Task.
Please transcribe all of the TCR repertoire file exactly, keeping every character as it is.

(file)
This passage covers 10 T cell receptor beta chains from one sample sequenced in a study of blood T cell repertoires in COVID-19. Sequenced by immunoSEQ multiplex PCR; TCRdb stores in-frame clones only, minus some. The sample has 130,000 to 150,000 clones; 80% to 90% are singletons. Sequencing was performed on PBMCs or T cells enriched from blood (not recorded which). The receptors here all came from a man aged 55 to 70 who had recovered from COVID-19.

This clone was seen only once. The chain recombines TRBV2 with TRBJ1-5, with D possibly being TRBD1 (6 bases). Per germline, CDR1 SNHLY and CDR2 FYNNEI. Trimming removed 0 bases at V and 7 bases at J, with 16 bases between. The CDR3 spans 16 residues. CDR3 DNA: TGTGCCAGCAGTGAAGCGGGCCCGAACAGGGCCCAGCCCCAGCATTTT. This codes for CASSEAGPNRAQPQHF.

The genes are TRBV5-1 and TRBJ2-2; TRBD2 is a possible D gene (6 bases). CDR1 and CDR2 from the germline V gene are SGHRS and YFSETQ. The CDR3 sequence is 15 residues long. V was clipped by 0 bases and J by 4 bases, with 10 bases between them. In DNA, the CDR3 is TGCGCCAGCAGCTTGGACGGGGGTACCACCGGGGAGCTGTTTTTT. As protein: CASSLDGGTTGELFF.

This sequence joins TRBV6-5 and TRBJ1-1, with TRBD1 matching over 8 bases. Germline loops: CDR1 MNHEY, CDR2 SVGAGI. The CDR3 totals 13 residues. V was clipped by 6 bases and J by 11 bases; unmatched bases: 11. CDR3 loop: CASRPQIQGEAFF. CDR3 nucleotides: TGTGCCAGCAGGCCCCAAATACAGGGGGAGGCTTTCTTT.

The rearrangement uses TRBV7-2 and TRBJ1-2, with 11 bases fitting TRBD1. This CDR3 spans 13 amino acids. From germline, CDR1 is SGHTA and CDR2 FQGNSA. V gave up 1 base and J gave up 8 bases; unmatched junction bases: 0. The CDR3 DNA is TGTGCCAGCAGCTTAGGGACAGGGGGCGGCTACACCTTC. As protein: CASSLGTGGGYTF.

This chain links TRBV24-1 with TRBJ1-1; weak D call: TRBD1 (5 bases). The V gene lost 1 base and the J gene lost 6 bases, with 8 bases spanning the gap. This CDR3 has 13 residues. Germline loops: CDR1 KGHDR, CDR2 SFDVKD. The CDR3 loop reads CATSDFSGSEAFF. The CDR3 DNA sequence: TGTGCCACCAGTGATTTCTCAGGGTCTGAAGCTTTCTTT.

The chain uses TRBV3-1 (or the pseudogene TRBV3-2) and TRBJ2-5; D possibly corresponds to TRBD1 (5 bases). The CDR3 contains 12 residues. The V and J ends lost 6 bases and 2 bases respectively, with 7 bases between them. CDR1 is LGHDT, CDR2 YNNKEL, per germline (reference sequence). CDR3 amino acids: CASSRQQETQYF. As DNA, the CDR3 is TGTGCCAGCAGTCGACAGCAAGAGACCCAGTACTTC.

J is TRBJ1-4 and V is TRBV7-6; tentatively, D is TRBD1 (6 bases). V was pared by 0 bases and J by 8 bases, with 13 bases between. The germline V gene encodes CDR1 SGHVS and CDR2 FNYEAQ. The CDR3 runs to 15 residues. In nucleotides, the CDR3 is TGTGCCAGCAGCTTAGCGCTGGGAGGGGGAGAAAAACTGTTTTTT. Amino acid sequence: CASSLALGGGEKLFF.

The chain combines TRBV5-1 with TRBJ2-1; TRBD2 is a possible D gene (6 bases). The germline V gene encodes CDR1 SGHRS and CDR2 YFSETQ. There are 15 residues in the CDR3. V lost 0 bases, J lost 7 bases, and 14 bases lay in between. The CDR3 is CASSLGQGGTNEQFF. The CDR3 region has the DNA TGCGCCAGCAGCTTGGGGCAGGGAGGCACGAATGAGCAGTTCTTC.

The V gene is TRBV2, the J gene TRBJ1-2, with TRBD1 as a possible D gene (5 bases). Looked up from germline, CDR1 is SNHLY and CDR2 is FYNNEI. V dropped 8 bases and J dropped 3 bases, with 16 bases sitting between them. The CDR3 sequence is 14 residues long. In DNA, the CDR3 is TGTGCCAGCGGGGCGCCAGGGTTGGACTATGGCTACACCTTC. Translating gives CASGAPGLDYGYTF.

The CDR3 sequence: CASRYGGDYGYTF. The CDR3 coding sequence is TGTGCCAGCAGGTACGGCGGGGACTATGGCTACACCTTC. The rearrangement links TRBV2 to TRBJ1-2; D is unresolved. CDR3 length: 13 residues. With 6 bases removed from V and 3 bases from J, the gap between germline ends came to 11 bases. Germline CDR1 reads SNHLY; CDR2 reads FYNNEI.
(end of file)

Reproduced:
This passage covers 10 T cell receptor beta chains from one sample sequenced in a study of blood T cell repertoires in COVID-19. Sequenced by immunoSEQ multiplex PCR; TCRdb stores in-frame clones only, minus some. The sample has 130,000 to 150,000 clones; 80% to 90% are singletons. Sequencing was performed on PBMCs or T cells enriched from blood (not recorded which). The receptors here all came from a man aged 55 to 70 who had recovered from COVID-19.

This clone was seen only once. The chain recombines TRBV2 with TRBJ1-5, with D possibly being TRBD1 (6 bases). Per germline, CDR1 SNHLY and CDR2 FYNNEI. Trimming removed 0 bases at V and 7 bases at J, with 16 bases between. The CDR3 spans 16 residues. CDR3 DNA: TGTGCCAGCAGTGAAGCGGGCCCGAACAGGGCCCAGCCCCAGCATTTT. This codes for CASSEAGPNRAQPQHF.

The genes are TRBV5-1 and TRBJ2-2; TRBD2 is a possible D gene (6 bases). CDR1 and CDR2 from the germline V gene are SGHRS and YFSETQ. The CDR3 sequence is 15 residues long. V was clipped by 0 bases and J by 4 bases, with 10 bases between them. In DNA, the CDR3 is TGCGCCAGCAGCTTGGACGGGGGTACCACCGGGGAGCTGTTTTTT. As protein: CASSLDGGTTGELFF.

This sequence joins TRBV6-5 and TRBJ1-1, with TRBD1 matching over 8 bases. Germline loops: CDR1 MNHEY, CDR2 SVGAGI. The CDR3 totals 13 residues. V was clipped by 6 bases and J by 11 bases; unmatched bases: 11. CDR3 loop: CASRPQIQGEAFF. CDR3 nucleotides: TGTGCCAGCAGGCCCCAAATACAGGGGGAGGCTTTCTTT.

The rearrangement uses TRBV7-2 and TRBJ1-2, with 11 bases fitting TRBD1. This CDR3 spans 13 amino acids. From germline, CDR1 is SGHTA and CDR2 FQGNSA. V gave up 1 base and J gave up 8 bases; unmatched junction bases: 0. The CDR3 DNA is TGTGCCAGCAGCTTAGGGACAGGGGGCGGCTACACCTTC. As protein: CASSLGTGGGYTF.

This chain links TRBV24-1 with TRBJ1-1; weak D call: TRBD1 (5 bases). The V gene lost 1 base and the J gene lost 6 bases, with 8 bases spanning the gap. This CDR3 has 13 residues. Germline loops: CDR1 KGHDR, CDR2 SFDVKD. The CDR3 loop reads CATSDFSGSEAFF. The CDR3 DNA sequence: TGTGCCACCAGTGATTTCTCAGGGTCTGAAGCTTTCTTT.

The chain uses TRBV3-1 (or the pseudogene TRBV3-2) and TRBJ2-5; D possibly corresponds to TRBD1 (5 bases). The CDR3 contains 12 residues. The V and J ends lost 6 bases and 2 bases respectively, with 7 bases between them. CDR1 is LGHDT, CDR2 YNNKEL, per germline (reference sequence). CDR3 amino acids: CASSRQQETQYF. As DNA, the CDR3 is TGTGCCAGCAGTCGACAGCAAGAGACCCAGTACTTC.

J is TRBJ1-4 and V is TRBV7-6; tentatively, D is TRBD1 (6 bases). V was pared by 0 bases and J by 8 bases, with 13 bases between. The germline V gene encodes CDR1 SGHVS and CDR2 FNYEAQ. The CDR3 runs to 15 residues. In nucleotides, the CDR3 is TGTGCCAGCAGCTTAGCGCTGGGAGGGGGAGAAAAACTGTTTTTT. Amino acid sequence: CASSLALGGGEKLFF.

The chain combines TRBV5-1 with TRBJ2-1; TRBD2 is a possible D gene (6 bases). The germline V gene encodes CDR1 SGHRS and CDR2 YFSETQ. There are 15 residues in the CDR3. V lost 0 bases, J lost 7 bases, and 14 bases lay in between. The CDR3 is CASSLGQGGTNEQFF. The CDR3 region has the DNA TGCGCCAGCAGCTTGGGGCAGGGAGGCACGAATGAGCAGTTCTTC.

The V gene is TRBV2, the J gene TRBJ1-2, with TRBD1 as a possible D gene (5 bases). Looked up from germline, CDR1 is SNHLY and CDR2 is FYNNEI. V dropped 8 bases and J dropped 3 bases, with 16 bases sitting between them. The CDR3 sequence is 14 residues long. In DNA, the CDR3 is TGTGCCAGCGGGGCGCCAGGGTTGGACTATGGCTACACCTTC. Translating gives CASGAPGLDYGYTF.

The CDR3 sequence: CASRYGGDYGYTF. The CDR3 coding sequence is TGTGCCAGCAGGTACGGCGGGGACTATGGCTACACCTTC. The rearrangement links TRBV2 to TRBJ1-2; D is unresolved. CDR3 length: 13 residues. With 6 bases removed from V and 3 bases from J, the gap between germline ends came to 11 bases. Germline CDR1 reads SNHLY; CDR2 reads FYNNEI.